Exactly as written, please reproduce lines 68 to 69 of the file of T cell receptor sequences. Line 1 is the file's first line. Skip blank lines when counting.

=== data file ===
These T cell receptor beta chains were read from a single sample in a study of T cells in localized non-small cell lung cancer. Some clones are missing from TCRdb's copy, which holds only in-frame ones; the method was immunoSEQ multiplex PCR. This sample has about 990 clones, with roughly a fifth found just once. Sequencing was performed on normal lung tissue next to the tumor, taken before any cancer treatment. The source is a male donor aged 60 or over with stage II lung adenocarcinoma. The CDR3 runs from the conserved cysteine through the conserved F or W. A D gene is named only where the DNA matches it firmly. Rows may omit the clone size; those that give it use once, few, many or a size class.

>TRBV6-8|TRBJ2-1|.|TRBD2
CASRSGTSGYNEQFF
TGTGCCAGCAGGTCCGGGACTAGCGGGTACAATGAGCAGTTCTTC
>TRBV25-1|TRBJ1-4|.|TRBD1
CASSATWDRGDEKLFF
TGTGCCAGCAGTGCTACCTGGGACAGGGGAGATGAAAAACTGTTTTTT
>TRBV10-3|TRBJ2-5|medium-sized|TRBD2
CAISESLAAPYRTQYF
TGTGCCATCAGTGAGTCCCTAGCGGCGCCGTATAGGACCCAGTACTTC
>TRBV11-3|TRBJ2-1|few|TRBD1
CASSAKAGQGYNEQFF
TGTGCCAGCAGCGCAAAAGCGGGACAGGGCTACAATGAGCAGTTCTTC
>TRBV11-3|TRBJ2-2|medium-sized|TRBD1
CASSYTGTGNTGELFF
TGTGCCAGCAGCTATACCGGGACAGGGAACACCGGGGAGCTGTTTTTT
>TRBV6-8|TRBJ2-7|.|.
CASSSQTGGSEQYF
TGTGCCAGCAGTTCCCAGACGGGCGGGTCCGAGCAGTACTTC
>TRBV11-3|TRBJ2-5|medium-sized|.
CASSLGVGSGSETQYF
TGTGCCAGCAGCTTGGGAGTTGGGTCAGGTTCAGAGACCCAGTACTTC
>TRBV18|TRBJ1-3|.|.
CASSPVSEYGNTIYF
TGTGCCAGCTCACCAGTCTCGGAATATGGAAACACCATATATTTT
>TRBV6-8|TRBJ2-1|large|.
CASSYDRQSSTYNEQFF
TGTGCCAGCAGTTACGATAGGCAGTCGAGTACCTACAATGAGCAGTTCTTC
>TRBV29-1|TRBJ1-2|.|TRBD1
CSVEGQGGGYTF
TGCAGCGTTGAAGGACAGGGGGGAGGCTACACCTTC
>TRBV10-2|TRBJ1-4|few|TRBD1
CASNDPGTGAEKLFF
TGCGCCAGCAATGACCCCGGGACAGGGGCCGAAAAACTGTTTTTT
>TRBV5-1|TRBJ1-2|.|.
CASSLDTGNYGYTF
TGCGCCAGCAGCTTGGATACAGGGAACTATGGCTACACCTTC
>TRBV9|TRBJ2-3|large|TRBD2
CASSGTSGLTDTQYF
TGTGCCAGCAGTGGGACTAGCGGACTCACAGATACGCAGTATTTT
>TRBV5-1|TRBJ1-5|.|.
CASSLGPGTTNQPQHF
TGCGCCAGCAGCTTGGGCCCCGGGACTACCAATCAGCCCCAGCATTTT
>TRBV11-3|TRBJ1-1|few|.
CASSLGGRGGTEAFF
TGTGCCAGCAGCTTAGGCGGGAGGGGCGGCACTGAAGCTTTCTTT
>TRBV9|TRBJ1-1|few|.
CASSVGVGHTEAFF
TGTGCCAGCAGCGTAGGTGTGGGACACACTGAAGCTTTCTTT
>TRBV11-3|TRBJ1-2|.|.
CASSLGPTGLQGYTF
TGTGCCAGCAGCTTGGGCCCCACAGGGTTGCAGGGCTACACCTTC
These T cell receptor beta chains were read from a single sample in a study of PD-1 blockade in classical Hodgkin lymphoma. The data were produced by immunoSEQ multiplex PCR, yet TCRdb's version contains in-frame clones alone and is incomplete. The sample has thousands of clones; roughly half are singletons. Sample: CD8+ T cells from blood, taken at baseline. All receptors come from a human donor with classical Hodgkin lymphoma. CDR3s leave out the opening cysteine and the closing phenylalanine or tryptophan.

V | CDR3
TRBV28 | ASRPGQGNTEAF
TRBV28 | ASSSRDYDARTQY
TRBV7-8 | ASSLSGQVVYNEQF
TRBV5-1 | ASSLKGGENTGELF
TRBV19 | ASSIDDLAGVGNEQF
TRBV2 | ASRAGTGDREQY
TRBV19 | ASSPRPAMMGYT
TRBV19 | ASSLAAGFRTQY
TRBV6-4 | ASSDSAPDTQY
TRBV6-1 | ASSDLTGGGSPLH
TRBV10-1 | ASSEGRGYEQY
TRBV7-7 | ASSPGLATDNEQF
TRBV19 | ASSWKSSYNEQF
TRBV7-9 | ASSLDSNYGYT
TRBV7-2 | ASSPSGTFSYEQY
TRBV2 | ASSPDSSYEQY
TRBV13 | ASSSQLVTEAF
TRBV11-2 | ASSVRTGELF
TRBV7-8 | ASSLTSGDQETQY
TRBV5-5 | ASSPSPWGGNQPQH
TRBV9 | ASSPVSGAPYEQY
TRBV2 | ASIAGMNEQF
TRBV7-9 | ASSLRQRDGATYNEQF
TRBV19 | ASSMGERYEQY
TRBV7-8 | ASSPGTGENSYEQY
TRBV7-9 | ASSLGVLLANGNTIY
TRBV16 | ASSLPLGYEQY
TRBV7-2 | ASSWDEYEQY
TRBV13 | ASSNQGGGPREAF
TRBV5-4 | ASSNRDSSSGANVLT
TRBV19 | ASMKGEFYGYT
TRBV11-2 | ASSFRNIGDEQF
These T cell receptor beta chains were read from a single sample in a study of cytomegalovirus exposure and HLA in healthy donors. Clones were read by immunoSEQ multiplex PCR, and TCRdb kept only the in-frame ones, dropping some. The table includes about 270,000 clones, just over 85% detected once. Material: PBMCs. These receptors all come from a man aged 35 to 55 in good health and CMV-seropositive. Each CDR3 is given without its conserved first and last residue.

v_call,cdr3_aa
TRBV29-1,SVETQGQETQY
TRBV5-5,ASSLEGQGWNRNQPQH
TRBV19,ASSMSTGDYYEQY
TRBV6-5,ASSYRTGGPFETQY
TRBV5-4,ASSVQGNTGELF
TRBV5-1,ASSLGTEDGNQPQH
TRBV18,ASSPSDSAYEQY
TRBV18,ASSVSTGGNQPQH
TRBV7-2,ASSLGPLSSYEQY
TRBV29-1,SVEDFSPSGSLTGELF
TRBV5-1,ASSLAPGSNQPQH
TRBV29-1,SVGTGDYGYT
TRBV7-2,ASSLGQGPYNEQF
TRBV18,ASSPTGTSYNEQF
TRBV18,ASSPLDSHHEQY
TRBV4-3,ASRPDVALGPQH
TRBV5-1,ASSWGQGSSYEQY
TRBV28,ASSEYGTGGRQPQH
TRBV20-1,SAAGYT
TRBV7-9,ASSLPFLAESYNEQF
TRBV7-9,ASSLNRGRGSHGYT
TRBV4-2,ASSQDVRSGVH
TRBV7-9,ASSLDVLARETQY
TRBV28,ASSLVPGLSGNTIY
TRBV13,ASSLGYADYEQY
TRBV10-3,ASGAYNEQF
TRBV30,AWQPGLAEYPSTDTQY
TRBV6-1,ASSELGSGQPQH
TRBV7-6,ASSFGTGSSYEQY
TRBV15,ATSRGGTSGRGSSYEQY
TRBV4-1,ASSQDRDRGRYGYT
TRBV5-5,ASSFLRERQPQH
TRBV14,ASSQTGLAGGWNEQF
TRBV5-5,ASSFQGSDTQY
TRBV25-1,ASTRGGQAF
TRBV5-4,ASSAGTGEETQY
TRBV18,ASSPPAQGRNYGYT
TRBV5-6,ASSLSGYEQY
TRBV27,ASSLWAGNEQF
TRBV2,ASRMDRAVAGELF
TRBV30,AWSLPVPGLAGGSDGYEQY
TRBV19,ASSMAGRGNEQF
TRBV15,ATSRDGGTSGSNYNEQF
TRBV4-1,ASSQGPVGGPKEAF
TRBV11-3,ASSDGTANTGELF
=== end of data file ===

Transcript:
TRBV7-9 | ASSLDSNYGYT
TRBV7-2 | ASSPSGTFSYEQY